When people see your company online while performing a search, your reputation comes into play almost immediately. How people view your business is affected by many factors, but the most front-facing are reviews, whether through Google, Yelp, or third party review sites for your industry. While we cannot always control negative reviews, they can be made the minority by a proactive company. Additionally, a new company can also suffer from having little to no reviews and can be just as bad as negative reviews.
Enticing customers to leave a review of your products and services can be a tricky business because it may appear as if you are bribing them for a positive review. Wording and tact play a key role here, especially when offering something in return such as a coupon or discount on future purchases.
Example: “Thank you so much for purchasing [Product Name]. We are always doing our best to improve our products to serve our customers better, and would love to hear about your experience! As a special thank you for your purchase and your story with our product, we’d like to offer you 15% Off any item! Please submit your experience below to get the ball rolling. Thank you again, and we look forward to your feedback!”
In this kind of follow-up email, you avoid saying you want a positive review and also give the customer incentive to make a future purchase.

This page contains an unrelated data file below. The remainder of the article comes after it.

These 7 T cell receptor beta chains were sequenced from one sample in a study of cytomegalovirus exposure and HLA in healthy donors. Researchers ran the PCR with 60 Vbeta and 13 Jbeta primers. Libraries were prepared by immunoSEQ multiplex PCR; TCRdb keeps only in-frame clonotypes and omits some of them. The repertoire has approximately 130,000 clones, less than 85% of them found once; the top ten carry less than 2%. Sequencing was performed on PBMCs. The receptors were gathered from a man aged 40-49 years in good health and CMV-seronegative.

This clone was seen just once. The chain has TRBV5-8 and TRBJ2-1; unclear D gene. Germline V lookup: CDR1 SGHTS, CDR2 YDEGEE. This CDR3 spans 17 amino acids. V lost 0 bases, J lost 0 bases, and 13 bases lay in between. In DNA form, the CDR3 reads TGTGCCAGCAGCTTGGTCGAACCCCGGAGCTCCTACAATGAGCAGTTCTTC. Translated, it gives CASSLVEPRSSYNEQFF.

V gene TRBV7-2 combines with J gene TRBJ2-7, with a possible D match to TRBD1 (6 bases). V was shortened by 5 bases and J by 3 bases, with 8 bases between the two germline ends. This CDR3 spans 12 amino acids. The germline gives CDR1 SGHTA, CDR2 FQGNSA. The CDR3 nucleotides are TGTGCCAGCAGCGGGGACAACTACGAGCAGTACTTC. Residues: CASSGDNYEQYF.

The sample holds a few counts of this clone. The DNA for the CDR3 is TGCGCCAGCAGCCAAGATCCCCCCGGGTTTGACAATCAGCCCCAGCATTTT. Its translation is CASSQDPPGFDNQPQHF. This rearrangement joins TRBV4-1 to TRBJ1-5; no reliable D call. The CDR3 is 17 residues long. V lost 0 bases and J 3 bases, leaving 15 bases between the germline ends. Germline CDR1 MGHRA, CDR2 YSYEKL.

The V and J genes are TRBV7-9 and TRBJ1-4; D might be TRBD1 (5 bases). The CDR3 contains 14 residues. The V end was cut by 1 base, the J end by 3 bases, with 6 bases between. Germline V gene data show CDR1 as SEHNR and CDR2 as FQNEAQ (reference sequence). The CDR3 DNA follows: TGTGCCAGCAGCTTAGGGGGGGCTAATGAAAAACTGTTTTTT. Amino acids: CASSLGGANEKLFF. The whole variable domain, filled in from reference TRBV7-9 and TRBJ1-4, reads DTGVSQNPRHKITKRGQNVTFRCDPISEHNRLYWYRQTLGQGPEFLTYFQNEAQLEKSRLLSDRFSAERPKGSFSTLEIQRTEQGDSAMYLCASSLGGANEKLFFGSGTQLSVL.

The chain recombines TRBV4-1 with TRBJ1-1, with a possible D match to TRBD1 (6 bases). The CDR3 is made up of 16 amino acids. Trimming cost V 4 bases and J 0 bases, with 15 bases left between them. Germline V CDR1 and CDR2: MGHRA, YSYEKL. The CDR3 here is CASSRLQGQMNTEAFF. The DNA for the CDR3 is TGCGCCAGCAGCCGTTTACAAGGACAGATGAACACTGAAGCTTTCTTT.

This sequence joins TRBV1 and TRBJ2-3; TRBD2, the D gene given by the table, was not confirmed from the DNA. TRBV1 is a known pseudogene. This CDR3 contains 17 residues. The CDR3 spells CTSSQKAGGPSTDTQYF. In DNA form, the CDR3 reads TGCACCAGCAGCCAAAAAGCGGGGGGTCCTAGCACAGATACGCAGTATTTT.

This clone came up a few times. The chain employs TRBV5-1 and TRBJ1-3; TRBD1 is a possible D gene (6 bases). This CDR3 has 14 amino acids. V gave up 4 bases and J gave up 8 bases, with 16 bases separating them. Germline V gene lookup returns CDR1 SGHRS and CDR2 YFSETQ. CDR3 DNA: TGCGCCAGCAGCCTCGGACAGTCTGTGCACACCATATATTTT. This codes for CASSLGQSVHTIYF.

When customers are happy, they tend to refer their friends and family towards your products. Thanks to new platforms such as social media, it is easier than ever to track referrals and get customers to evangelize your brand for you. A referral offer should be made in a follow-up email to a customer shortly after a purchase complete with an incentive to do so. While some people may refer your business on their own accord because of a positive experience, an incentive such as a coupon or deal for repeat purchasing is an effective way to get others off the fence and in your camp.
Referrals, especially in the online space, should be tracked electronically so a) you can reward the customer who gave the referral, b) you can see what platform the referral came from to analyze effectiveness. Affiliate programs are great for tracking referrals, providing companies with special links that determine a referral source.
Example: “Thank you so much for your purchase! If you are pleased with your purchase, we would appreciate you spreading the word! Just enter this code [STEAKCUT12345] into a post on your favorite social media channel, and we’ll send you a coupon for a FREE cleaning cloth!”
The follow-up cycle is possibly one of the most critical steps in the sales funnel, so automating your responses can be very useful in assuring your customers remain as such and bring other on board as well.
If you have any questions about how a sales funnel will work for your business, contact Business Tech Pro today at (888)326-6856 or email@example.com for more information. You can also contact us via text at (949) 860-7477 or through our web chat on www.businesstechpro.com and Facebook during regular business hours.